Nerve damage which was caused by multiple sclerosis (MS) was repaired by scientists from the Mayo Clinic, Rochester, USA, who were working with mice. The scientists said it is hoped this may lead the way to new treatments for humans.

                    The immune system of a MS patient attacks the fatty myelin sheath which covers the nerves, gradually destroying them. The patient's nerves do no work properly; he/she experiences loss of balance, blurred vision, and sometimes paralysis. The symptoms can be treated/managed to some extent; however, there is no modern way to repair damaged myelin.

                    In this latest experiment, the scientists re-grew myelin in mice with MS by using a human antibody. At the American Neurological Association meeting they explained that they would be starting human trials after further tests are carried out on animals.

                    The scientists said that although this technique of using natural human antibodies to treat MS has never been tested in humans, they believe their findings are very promising.

                    The human body generally is able to repair myelin as and when required - unfortunately, this is not the case with the MS patient; for them the myelin repair process occurs very slowly or fails altogether. In this experiment, the researchers used an antibody that was genetically engineered from a single cell and managed to get the repair underway in mice with MS. The antibody continued working even while the mice were undergoing steroid treatment with methylprednisolone. Humans with MS frequently have to take steroid treatment.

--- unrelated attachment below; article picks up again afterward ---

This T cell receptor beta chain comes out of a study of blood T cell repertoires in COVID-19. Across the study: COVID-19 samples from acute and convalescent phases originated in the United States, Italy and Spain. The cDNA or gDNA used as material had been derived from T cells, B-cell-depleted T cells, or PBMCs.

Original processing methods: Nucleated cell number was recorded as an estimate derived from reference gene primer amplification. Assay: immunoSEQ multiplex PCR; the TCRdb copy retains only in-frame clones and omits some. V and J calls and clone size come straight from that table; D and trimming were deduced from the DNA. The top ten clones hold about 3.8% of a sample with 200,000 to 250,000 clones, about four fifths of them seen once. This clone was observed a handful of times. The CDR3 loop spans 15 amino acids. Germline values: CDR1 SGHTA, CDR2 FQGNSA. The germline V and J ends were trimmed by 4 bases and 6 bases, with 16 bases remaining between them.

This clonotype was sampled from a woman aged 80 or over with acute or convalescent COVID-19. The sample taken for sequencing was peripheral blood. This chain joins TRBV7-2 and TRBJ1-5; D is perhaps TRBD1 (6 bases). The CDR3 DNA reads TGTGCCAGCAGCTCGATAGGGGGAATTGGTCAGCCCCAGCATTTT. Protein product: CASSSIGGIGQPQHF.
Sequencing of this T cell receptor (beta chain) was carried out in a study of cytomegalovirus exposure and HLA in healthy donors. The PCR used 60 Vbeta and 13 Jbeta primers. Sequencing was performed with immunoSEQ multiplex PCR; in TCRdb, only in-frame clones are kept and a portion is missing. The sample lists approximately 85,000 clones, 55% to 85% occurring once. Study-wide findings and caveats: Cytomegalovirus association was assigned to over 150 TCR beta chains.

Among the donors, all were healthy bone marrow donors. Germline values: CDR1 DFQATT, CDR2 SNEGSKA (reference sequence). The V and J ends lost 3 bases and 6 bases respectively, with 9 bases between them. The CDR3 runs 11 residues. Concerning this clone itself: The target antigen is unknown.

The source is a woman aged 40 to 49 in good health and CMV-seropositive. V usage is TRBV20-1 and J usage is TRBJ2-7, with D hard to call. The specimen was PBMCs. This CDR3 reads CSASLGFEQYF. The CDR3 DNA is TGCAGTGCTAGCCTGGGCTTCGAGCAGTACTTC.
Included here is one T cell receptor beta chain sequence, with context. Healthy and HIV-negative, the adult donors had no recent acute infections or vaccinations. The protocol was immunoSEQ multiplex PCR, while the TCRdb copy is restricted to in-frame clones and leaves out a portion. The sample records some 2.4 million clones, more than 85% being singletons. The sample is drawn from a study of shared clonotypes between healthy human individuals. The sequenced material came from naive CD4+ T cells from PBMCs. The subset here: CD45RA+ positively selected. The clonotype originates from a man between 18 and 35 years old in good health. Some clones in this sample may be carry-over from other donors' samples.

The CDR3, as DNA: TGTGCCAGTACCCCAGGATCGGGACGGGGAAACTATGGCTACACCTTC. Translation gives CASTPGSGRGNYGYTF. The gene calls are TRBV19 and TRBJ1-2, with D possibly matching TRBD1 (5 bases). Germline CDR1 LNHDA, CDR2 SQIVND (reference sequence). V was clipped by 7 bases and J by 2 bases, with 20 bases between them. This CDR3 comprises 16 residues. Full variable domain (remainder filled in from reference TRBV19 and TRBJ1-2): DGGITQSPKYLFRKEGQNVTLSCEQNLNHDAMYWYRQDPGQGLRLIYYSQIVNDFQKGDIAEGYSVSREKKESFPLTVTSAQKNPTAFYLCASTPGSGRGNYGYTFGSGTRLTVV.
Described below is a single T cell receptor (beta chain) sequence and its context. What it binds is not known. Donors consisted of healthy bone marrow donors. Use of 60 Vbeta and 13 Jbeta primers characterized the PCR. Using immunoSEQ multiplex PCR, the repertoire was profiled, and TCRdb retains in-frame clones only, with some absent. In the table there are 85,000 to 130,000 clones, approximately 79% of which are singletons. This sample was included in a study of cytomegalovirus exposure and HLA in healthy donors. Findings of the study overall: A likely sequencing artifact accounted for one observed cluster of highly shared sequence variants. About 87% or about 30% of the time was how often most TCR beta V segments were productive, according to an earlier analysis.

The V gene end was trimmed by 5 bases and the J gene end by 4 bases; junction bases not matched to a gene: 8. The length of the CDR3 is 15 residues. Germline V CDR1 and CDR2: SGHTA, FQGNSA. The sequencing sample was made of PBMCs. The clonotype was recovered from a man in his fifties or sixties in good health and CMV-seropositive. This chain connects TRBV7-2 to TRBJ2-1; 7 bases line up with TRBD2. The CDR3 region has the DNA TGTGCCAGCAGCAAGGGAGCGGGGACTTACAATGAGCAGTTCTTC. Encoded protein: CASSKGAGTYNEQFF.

Immune Ablation and Autologous Stem Cell Transplantation for Aggressive Multiple Scle

                      Immune Ablation and Autologous Stem Cell Transplantation for Aggressive Multiple Sclerosis: Presented at ECTRIMS
                      By Chris Berrie

                      PRAGUE, CZECH REPUBLIC -- October 22, 2007 -- Immunoablative therapy plus autologous stem cell transplantation (ASCT) completely abrogates relapses and MRI events related to ongoing inflammation for up to 5 years, researchers reported here at the 23rd Congress of the European Committee for Treatment and Research in Multiple Sclerosis (ECTRIMS).

                      Mark S. Freedman, MD, Steering Committee Member and Professor of Neurology, University of Ottawa, and Director, Multiple Sclerosis Research Unit, Ottawa Hospital-General Campus, Ottawa, Canada, presented the 5-year interim analysis from a 3-year phase 2 study.

                      "If we completely remove the diseased immune system, we should halt ongoing immune-mediated damage, because we would have removed the mistake," Dr. Freedman said during his presentation on October 13. Furthermore, the purified stem cells should be capable of restoring a functional immune system, and might even be capable of stimulating repair.




                        In the Clinic - Dr. Harold Atkins, MD, on Marrow Stem Cells and Regenerative Medicine

                        (November 7, 2007 - Insidermedicine) Welcome to Insidermedicine In the Clinic, where we bring you advice on clinical skills from some of the world's best doctors, giving you the inside track on knowledge gleaned from years of medical experience.